ACE 2016 DC Fly-in Photo Album

Political Strategist Speaks to #ACE16DC

ace16dc-tewesAs we all know in this contentious presidential campaign, most candidates spend at least as much time attacking their opponents as they do talking about their own good qualities and experience. That is a strategy that the ethanol industry should employ more often, according to an experienced political strategist.

Paul Tewes of the Smoot Tewes Group (STG) has 20 years experience as a political operative and he believes that in the ethanol public relations battle, there is a clear villain on the other side. “We’re only going to win if we always make it a contrast with oil,” said Tewes, speaking to members of the American Coalition for Ethanol (ACE) meeting in Washington DC this week. “We always have to continue to stress our positives because there are so many of them but we have to contrast that with the negative facts about the oil industry.”

Listen to an interview with Tewes here: Interview with Paul Tewes, Smoot Tewes Group

ACE 2016 DC Fly-in Photo Album

#Ethanol Supporters Storm the Hill #ACE16DC

ACE president Ron Alverson  (2nd from left) with other members after Hill visits

ACE president Ron Alverson (2nd from left) with other members after Hill visits

Nearly 70 grassroots members of the American Coalition for Ethanol (ACE) stormed the Hill Wednesday at the organization’s 8th annual fly-in.

ACE members participated in more than 125 meetings with lawmakers representing 36 states to convey the importance of the Renewable Fuel Standard (RFS) and bipartisan legislation to extend Reid vapor pressure (RVP) relief to E15 and higher ethanol blends.

ACE president Ron Alverson of Dakota Ethanol says his visits on Capitol Hill went very well. “We had good discussions, they asked good questions, generally it was a pretty positive day,” said Alverson, noting that members are much more informed about ethanol than they were just a few years ago.

There is good support among ethanol-friendly members of Congress for the RVP bill, but Alverson says the sense he got from his meetings is that very little will be done this election year. “They said probably nothing at all,” he said.

Alverson is pleased with the turn out for this year’s fly-in, which has grown from just 25 attendees the first year to 60-80 on average now. “Quite frankly, it’s hard to handle more than that,” he said. “We 60 people we can cover the meetings pretty well.”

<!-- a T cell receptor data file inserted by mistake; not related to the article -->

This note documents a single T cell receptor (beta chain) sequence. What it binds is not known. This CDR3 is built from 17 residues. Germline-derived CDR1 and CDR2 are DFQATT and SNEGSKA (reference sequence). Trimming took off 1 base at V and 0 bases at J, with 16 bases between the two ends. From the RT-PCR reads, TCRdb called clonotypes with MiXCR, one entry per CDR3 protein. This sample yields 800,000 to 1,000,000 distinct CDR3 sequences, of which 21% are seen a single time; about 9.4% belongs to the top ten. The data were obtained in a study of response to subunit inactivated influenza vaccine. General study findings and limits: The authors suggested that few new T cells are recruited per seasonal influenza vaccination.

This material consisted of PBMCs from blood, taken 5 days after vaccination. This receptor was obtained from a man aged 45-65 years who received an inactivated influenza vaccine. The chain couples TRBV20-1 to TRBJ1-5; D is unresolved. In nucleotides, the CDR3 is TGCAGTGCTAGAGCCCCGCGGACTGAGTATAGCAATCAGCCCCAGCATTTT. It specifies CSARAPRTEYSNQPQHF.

Listen to my interview with Alverson here: Interview with Ron Alverson, ACE

ACE 2016 DC Fly-in Photo Album

How Reid Vapor Pressure Impacts #Ethanol

Reid vapor pressure (RVP) is one of those scientific terms reminiscent of high school chemistry but it has a significant impact on fuel at the pump, especially in the summer months.

ace16dc-lambertyAmerican Coalition for Ethanol (ACE) senior vice president Ron Lamberty gave a brief lesson on RVP to attendees at the organization’s annual legislative fly-in this week as they prepared to visit lawmakers and ask them to back legislation the would address how it impacts retail sales of E15. “When you put it in a car, gasoline needs to vaporize so you can burn it, so a higher RVP in the winter is good because it’s colder, but in the summer when it’s hot, gasoline automatically vaporizes a little bit itself,” said Lamberty. EPA’s current rules require gas to have nine pounds of RVP in the summer but adding 10% ethanol, even though it has a lower RVP, the combination increases the total RVP to about 10. The one pound waiver that was added to the rule several years ago dealt with that, but it was specific to 10 percent ethanol only. “That means you can’t use E15 even though it actually has a lower Reid vapor pressure than E10 does,” said Lamberty. The legislation seeks to change that rule.

In this interview, Lamberty gives an update on labeling USDA’s Biofuels Infrastructure Partnership (BIP), and new FTC labeling guidelines for mid-level ethanol blends. Interview with Ron Lamberty, ACE

ACE 2016 DC Fly-in Photo Album

ACE Shows Faces of #Ethanol in Roll Call

ace16dc-goodIn conjunction with the American Coalition for Ethanol (ACE) annual legislative fly-in this week, the grassroots ethanol organization is running ads in Roll Call, a popular Capitol Hill publication. Today’s ad highlights the importance of the Renewable Fuel Standard (RFS) and bipartisan legislation to extend Reid vapor pressure (RVP) relief to E15 and higher ethanol blends.

Charlie Good, an ASE-certified mechanic and convenience store owner from Nevada, Iowa, is featured in print and digital ads on April 13 in support of bipartisan legislation sponsored by Senator Joe Donnelly (D-IN) and Congressman Adrian Smith (R-NE) to allow gas station owners to sell E15 year-round by updating EPA’s Reid vapor pressure regulation, which currently restricts the use of E15 in conventional gasoline areas of the country from June 1 to September 15. Good offers multiple fuel blends to his customers. “It does take your gallons down in the summer,” said Good. “I think it’s an unjust and unscientific law. People don’t understand why it’s okay one day it’s not okay the next day.”